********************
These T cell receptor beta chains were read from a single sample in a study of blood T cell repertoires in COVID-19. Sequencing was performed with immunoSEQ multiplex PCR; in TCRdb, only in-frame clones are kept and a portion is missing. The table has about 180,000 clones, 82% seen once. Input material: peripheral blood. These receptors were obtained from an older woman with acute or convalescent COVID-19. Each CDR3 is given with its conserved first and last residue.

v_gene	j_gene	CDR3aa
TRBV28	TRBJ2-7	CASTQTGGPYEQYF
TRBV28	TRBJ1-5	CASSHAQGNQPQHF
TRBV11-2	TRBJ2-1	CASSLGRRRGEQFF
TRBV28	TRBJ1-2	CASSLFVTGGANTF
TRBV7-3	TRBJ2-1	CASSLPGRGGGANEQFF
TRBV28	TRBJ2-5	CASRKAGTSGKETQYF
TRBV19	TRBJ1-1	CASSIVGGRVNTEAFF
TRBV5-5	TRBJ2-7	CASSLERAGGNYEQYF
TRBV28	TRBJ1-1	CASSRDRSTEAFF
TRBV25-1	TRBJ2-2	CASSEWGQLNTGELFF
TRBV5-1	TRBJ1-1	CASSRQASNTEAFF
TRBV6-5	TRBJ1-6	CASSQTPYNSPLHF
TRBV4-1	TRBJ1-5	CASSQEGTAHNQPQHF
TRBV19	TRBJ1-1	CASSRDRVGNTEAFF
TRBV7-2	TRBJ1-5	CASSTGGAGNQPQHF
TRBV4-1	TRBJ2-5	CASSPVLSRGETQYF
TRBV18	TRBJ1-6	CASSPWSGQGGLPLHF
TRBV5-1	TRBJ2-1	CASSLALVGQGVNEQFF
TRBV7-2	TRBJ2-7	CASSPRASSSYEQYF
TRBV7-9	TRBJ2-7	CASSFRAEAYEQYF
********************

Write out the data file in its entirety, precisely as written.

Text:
These T cell receptor beta chains were read from a single sample in a study of blood T cell repertoires in COVID-19. Sequencing was performed with immunoSEQ multiplex PCR; in TCRdb, only in-frame clones are kept and a portion is missing. The table has about 180,000 clones, 82% seen once. Input material: peripheral blood. These receptors were obtained from an older woman with acute or convalescent COVID-19. Each CDR3 is given with its conserved first and last residue.

v_gene	j_gene	CDR3aa
TRBV28	TRBJ2-7	CASTQTGGPYEQYF
TRBV28	TRBJ1-5	CASSHAQGNQPQHF
TRBV11-2	TRBJ2-1	CASSLGRRRGEQFF
TRBV28	TRBJ1-2	CASSLFVTGGANTF
TRBV7-3	TRBJ2-1	CASSLPGRGGGANEQFF
TRBV28	TRBJ2-5	CASRKAGTSGKETQYF
TRBV19	TRBJ1-1	CASSIVGGRVNTEAFF
TRBV5-5	TRBJ2-7	CASSLERAGGNYEQYF
TRBV28	TRBJ1-1	CASSRDRSTEAFF
TRBV25-1	TRBJ2-2	CASSEWGQLNTGELFF
TRBV5-1	TRBJ1-1	CASSRQASNTEAFF
TRBV6-5	TRBJ1-6	CASSQTPYNSPLHF
TRBV4-1	TRBJ1-5	CASSQEGTAHNQPQHF
TRBV19	TRBJ1-1	CASSRDRVGNTEAFF
TRBV7-2	TRBJ1-5	CASSTGGAGNQPQHF
TRBV4-1	TRBJ2-5	CASSPVLSRGETQYF
TRBV18	TRBJ1-6	CASSPWSGQGGLPLHF
TRBV5-1	TRBJ2-1	CASSLALVGQGVNEQFF
TRBV7-2	TRBJ2-7	CASSPRASSSYEQYF
TRBV7-9	TRBJ2-7	CASSFRAEAYEQYF